For those of you who may be visiting for the first time, (or are frequent visitors but suffering from amnesia), about 3.5 months ago I signed up for a little bit of craziness called the Wells Fargo Fall EXTREME Hike for a Cure to benefit the Cystic Fibrosis Foundation. Wow, that was a mouthful. Henceforth we shall call it the EXTREME Hike. 3.5 months ago I had no clue what I was getting myself into.
Do it for the kids, they said. We have training that will make this no sweat, they said. We’ve never lost a hiker, they said.
After this past weekend, the above were not all 100% true statements. Maybe about 30-50% truth.
This will be a life-changing experience, they said. You will feel an amazing sense of accomplishment, they said. You will be crazy enough to want to do it again, they said.
These are all true statements. Did I happen to mention that I still feel this way despite the fact that we all got lost? Read on for a full recounting of my EXTREME hike experience. If you at any point laugh, giggle or inwardly grin at my struggle, then please consider donating to the cause by clicking here. We are still raising money through November 14th, and I’m just a few hundred dollars short of my fundraising goal.
9 AM Worked from home at about 10% effectiveness as I stressed over packing and re-packing all the various goos, power bars, wicking shirts, head lamps, spare batteries, etc., which were recommended for this insane stroll through the woods.
2: 30 PM Hitched a ride with my designated hiking buddy/driver up and over to Etowah Valley just outside of Brevard, NC. Kept him entertained reading Cosmo’s 78 secret sex facts. Apparently we should all be wearing socks while naked and sniffing cinnamon. Cosmo, you’ve lost credibility. Made bets on the carpet color we expected to find in the outdated but charming mountain gem that was the Etowah Valley Country Club. I won. It was green. And matched the bed spreads. Which means I doubly won.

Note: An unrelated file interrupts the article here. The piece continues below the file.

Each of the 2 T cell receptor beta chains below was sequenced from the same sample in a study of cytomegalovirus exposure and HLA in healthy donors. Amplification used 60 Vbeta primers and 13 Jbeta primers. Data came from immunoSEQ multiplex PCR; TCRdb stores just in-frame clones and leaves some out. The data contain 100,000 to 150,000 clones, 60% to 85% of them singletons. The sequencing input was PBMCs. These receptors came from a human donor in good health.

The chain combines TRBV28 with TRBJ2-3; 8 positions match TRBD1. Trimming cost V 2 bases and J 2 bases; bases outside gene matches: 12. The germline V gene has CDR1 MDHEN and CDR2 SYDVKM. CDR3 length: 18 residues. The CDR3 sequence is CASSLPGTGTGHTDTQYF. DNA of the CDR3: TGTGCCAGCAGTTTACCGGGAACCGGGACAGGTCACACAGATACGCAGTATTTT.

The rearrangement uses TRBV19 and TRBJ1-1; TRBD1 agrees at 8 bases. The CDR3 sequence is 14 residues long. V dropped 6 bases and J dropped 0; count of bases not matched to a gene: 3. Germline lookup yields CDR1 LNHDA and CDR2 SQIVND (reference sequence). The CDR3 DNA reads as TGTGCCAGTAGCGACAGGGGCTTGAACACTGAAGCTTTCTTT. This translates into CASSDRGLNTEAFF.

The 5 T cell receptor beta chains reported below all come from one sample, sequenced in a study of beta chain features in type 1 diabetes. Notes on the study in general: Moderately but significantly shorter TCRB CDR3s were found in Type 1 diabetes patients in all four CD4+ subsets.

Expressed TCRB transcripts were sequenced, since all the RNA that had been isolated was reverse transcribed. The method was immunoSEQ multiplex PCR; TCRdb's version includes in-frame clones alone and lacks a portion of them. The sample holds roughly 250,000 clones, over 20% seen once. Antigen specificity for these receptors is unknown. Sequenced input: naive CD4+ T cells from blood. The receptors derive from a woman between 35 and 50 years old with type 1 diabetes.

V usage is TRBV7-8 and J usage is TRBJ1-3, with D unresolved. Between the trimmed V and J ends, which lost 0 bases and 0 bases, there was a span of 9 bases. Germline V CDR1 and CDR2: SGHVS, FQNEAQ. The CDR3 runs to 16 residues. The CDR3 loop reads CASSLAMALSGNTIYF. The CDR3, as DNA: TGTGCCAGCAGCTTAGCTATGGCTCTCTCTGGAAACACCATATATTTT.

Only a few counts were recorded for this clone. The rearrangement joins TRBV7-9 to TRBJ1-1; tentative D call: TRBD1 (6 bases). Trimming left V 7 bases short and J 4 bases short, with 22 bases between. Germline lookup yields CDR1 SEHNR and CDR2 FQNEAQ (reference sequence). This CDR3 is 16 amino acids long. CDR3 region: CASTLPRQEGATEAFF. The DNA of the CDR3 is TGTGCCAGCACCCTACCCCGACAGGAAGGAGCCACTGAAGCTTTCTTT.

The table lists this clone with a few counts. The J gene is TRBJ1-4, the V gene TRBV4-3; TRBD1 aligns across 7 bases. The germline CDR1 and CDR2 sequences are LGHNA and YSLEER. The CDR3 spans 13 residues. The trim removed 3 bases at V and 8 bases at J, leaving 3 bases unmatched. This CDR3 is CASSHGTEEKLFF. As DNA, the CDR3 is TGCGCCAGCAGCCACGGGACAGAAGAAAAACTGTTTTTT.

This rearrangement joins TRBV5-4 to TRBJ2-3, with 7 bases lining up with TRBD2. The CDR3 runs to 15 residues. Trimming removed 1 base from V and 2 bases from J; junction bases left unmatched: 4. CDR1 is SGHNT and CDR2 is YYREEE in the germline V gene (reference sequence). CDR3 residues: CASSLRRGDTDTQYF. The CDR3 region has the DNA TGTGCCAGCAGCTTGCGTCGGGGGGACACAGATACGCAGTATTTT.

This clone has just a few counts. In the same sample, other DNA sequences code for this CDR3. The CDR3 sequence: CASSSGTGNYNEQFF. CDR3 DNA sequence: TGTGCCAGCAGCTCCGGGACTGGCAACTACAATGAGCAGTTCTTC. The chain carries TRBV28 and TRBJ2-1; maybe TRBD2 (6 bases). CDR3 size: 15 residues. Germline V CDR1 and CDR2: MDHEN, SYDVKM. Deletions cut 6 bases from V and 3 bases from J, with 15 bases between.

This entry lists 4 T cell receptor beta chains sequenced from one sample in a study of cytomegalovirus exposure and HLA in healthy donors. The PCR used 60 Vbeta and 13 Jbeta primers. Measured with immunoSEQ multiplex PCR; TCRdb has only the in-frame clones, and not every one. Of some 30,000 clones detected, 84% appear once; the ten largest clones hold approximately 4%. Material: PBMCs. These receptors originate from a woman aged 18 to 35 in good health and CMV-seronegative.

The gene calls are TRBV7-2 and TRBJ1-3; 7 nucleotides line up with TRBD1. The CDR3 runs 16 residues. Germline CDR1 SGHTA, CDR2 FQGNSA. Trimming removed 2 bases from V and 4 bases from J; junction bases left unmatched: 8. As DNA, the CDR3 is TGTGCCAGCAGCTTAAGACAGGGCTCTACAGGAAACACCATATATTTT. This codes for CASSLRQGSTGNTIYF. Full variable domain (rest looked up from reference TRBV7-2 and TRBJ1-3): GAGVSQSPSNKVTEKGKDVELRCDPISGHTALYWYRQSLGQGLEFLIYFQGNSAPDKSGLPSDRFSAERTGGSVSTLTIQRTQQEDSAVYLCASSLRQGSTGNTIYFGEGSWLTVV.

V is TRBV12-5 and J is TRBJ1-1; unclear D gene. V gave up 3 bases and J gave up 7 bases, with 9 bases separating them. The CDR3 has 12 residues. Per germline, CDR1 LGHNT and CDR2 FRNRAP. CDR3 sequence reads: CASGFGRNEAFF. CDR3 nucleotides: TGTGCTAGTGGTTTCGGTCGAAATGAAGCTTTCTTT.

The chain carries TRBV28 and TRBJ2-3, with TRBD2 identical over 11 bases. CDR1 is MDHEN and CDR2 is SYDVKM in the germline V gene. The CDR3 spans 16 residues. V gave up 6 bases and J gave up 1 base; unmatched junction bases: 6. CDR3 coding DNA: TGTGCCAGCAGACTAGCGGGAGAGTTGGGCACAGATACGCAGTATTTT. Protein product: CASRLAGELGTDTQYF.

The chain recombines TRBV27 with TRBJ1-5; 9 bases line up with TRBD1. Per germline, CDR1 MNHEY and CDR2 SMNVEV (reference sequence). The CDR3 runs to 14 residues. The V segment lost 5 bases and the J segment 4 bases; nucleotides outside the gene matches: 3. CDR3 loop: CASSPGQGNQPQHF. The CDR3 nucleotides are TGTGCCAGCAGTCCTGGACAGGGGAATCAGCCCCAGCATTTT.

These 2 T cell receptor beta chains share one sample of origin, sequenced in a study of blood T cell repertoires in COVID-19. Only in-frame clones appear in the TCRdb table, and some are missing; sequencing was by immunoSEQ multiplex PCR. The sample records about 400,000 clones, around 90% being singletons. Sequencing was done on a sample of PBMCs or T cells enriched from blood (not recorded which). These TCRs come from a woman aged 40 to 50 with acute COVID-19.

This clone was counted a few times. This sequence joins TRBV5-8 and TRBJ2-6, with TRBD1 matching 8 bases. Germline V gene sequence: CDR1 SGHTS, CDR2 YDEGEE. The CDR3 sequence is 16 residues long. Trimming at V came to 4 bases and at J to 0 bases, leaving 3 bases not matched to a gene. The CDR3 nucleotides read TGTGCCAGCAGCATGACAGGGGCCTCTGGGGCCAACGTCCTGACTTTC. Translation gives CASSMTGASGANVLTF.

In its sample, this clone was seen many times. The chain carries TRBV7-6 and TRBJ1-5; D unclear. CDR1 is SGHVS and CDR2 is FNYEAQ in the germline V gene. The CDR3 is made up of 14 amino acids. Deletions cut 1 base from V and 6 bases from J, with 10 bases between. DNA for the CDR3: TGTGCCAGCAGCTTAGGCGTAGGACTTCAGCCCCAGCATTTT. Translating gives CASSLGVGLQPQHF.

6 PM Stuffed our faces full of pasta while receiving a highly entertaining run down of hike safety tips. It was recommended we get to learn each other by smell since our first three hours hiking would be sans daylight. Also encouraged to poop. Apparently no one likes to be downwind of a reluctant pooper. Que the first official freak out moment of the weekend.
9 PM Retired to my room for an early night in anticipation of a 2 AM wake up call. Still suffering from a sore throat and sore body. Really regretting that mid-week kickboxing class.
10 PM Tried to fall asleep to Say Yes to the Dress. Failed. Turned on politics.
2 AM Wake up call didn’t come. Thank goodness I’m responsible and set an alarm. Throat is still killing me, also suffering from intense sweating fit. Second ‘holy crap what did I get myself into?’ moment. Throw on my three layers of clothes and a headlamp, grab my pack, head out the door.